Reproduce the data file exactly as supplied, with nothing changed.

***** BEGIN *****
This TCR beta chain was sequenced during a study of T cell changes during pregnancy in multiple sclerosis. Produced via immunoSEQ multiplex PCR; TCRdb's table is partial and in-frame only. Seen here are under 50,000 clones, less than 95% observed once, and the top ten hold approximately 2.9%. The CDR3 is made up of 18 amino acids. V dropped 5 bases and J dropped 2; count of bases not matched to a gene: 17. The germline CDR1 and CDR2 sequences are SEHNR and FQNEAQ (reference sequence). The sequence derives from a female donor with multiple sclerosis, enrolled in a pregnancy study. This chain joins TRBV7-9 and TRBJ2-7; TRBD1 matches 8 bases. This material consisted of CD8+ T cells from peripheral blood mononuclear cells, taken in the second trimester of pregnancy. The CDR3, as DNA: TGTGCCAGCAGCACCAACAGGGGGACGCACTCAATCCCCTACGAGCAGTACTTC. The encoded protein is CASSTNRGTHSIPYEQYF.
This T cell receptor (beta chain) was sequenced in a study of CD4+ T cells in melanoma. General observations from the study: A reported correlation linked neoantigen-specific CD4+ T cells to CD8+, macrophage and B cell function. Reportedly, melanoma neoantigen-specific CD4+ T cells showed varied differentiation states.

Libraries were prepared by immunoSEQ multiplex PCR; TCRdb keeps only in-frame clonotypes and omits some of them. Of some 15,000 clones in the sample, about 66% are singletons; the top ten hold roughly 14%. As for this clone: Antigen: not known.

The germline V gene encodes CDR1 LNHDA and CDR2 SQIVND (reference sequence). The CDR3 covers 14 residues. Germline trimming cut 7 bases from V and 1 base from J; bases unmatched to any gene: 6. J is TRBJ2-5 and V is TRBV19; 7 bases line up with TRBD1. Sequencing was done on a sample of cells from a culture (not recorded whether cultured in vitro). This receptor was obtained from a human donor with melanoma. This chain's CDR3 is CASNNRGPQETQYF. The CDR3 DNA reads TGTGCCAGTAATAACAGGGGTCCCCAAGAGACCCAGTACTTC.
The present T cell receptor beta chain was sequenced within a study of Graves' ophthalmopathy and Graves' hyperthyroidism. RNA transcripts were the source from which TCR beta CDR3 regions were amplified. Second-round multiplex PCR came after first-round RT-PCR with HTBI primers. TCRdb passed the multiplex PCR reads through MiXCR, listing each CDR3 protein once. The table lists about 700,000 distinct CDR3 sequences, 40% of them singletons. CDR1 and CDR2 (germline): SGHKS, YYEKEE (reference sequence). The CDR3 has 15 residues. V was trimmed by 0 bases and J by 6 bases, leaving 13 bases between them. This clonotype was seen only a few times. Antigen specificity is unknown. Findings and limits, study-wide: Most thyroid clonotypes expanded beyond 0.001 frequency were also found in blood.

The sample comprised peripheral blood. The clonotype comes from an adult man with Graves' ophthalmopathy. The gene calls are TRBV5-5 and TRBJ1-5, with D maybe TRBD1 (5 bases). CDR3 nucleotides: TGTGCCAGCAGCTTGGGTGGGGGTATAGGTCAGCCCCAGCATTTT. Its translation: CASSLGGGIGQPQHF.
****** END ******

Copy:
This TCR beta chain was sequenced during a study of T cell changes during pregnancy in multiple sclerosis. Produced via immunoSEQ multiplex PCR; TCRdb's table is partial and in-frame only. Seen here are under 50,000 clones, less than 95% observed once, and the top ten hold approximately 2.9%. The CDR3 is made up of 18 amino acids. V dropped 5 bases and J dropped 2; count of bases not matched to a gene: 17. The germline CDR1 and CDR2 sequences are SEHNR and FQNEAQ (reference sequence). The sequence derives from a female donor with multiple sclerosis, enrolled in a pregnancy study. This chain joins TRBV7-9 and TRBJ2-7; TRBD1 matches 8 bases. This material consisted of CD8+ T cells from peripheral blood mononuclear cells, taken in the second trimester of pregnancy. The CDR3, as DNA: TGTGCCAGCAGCACCAACAGGGGGACGCACTCAATCCCCTACGAGCAGTACTTC. The encoded protein is CASSTNRGTHSIPYEQYF.
This T cell receptor (beta chain) was sequenced in a study of CD4+ T cells in melanoma. General observations from the study: A reported correlation linked neoantigen-specific CD4+ T cells to CD8+, macrophage and B cell function. Reportedly, melanoma neoantigen-specific CD4+ T cells showed varied differentiation states.

Libraries were prepared by immunoSEQ multiplex PCR; TCRdb keeps only in-frame clonotypes and omits some of them. Of some 15,000 clones in the sample, about 66% are singletons; the top ten hold roughly 14%. As for this clone: Antigen: not known.

The germline V gene encodes CDR1 LNHDA and CDR2 SQIVND (reference sequence). The CDR3 covers 14 residues. Germline trimming cut 7 bases from V and 1 base from J; bases unmatched to any gene: 6. J is TRBJ2-5 and V is TRBV19; 7 bases line up with TRBD1. Sequencing was done on a sample of cells from a culture (not recorded whether cultured in vitro). This receptor was obtained from a human donor with melanoma. This chain's CDR3 is CASNNRGPQETQYF. The CDR3 DNA reads TGTGCCAGTAATAACAGGGGTCCCCAAGAGACCCAGTACTTC.
The present T cell receptor beta chain was sequenced within a study of Graves' ophthalmopathy and Graves' hyperthyroidism. RNA transcripts were the source from which TCR beta CDR3 regions were amplified. Second-round multiplex PCR came after first-round RT-PCR with HTBI primers. TCRdb passed the multiplex PCR reads through MiXCR, listing each CDR3 protein once. The table lists about 700,000 distinct CDR3 sequences, 40% of them singletons. CDR1 and CDR2 (germline): SGHKS, YYEKEE (reference sequence). The CDR3 has 15 residues. V was trimmed by 0 bases and J by 6 bases, leaving 13 bases between them. This clonotype was seen only a few times. Antigen specificity is unknown. Findings and limits, study-wide: Most thyroid clonotypes expanded beyond 0.001 frequency were also found in blood.

The sample comprised peripheral blood. The clonotype comes from an adult man with Graves' ophthalmopathy. The gene calls are TRBV5-5 and TRBJ1-5, with D maybe TRBD1 (5 bases). CDR3 nucleotides: TGTGCCAGCAGCTTGGGTGGGGGTATAGGTCAGCCCCAGCATTTT. Its translation: CASSLGGGIGQPQHF.